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Today is Earth Overshoot Day
Sarah Kuck, 23 Sep 08

Creeping steadily up the calendar page is Earth Overshoot Day, the day our demand surpasses nature's budget. In almost 10 months, humanity has consumed all the new resources the planet will produce this year, according to Global Footprint Network calculations. We are now living beyond our ecological means, warns GFN. Every day from now on, we are essentially borrowing resources from the future:

Just like any company nature has a budget – it can only produce so many resources and absorb so much waste each year. Globally, we now demand the biological capacity of 1.4 planets, according to Global Footprint Network data. But of course, we only have one.

overshoot-gauge-514.gif

What contributes to our increasing demand? Part of the story is that there are simply more people on the planet requiring nature’s services. In some areas of the world – most notably in high income regions like the U.S. and Europe, as well as industrializing nations like China – per capita resource consumption has also been increasing. In other areas of the world, however, including India and parts of Africa, per capita Ecological Footprints have actually declined, likely as a result of there being less resources available per person.
Carbon is also a big part of the story, as it is the greatest contributor to ecological overshoot. Humanity is emitting carbon faster than the planet can re-absorb it. Our carbon Footprint has increased more than 700 percent since 1961.

EODglobe08.jpg

United Nations business-as-usual projections show humanity requiring the equivalent of two planets by 2050. (For details see Global Footprint Network and WWF’s Living Planet Report 2006). This would put Earth Overshoot Day on July 1, and means it would take two years for the planet to regenerate what we use in one year. Reaching this level of ecological deficit spending may be physically impossible.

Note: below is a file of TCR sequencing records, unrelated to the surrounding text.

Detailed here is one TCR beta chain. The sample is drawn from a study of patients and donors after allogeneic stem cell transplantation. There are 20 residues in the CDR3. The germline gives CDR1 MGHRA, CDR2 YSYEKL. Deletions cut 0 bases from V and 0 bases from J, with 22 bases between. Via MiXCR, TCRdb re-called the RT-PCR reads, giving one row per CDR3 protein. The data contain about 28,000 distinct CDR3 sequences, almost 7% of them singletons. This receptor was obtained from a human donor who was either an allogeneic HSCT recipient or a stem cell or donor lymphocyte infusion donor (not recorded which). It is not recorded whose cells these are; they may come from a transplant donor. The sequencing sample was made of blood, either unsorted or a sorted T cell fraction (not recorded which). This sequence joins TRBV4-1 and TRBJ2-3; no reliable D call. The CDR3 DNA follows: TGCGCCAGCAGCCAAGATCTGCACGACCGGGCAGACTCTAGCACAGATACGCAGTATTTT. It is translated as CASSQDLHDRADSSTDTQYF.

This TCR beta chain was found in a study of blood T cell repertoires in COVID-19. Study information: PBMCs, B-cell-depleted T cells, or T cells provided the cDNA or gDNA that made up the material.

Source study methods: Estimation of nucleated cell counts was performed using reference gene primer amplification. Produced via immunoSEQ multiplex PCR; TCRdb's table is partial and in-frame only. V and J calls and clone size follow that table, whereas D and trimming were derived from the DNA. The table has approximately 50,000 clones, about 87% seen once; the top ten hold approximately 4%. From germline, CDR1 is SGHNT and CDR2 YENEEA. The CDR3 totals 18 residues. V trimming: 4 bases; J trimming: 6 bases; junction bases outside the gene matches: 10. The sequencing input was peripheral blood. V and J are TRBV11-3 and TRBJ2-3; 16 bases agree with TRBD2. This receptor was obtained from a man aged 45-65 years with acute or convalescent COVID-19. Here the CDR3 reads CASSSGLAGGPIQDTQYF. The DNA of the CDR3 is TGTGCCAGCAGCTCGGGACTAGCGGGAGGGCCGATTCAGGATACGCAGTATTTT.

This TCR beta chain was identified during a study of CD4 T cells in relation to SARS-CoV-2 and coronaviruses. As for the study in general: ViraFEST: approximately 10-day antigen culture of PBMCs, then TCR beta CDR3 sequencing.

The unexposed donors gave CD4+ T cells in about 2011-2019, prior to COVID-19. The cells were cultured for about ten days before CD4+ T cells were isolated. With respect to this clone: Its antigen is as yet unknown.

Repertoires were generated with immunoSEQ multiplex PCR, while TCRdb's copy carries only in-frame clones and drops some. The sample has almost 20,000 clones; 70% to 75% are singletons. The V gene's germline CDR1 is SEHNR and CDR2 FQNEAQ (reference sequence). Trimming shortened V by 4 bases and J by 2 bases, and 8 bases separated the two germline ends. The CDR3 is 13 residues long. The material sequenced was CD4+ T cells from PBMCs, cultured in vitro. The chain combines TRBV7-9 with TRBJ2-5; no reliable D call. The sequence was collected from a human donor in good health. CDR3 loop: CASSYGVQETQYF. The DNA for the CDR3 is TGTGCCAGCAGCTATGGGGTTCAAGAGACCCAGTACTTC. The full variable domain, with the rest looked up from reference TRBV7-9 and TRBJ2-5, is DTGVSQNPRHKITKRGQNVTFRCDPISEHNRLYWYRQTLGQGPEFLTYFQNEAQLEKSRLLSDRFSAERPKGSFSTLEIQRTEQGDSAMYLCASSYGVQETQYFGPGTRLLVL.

The Global Footprint Network is working with businesses and governments worldwide to encourage them to make ecological limits a central part of their decision making processes, to integrate smart infrastructure and to implement green technology. They also recommend that we take action in our own lives by eating less meat, driving and flying less, and using less energy in the home.

But more important, perhaps, than choosing to take the bus home to eat veggies in your CFL-lit dining room, is the choice to remain optimistic about our ability to create a bright green future for all. Measurements like Earth Overshoot Day remind us of how huge the challenges are that we are up against. And unfortunately, things are probably going to get worse before they get better. But that is no reason to give up on creating a world where we all live within our ecological limits.

It's a bold indication that now is precisely the time to stand even taller and fight even harder for the world we want to live in.

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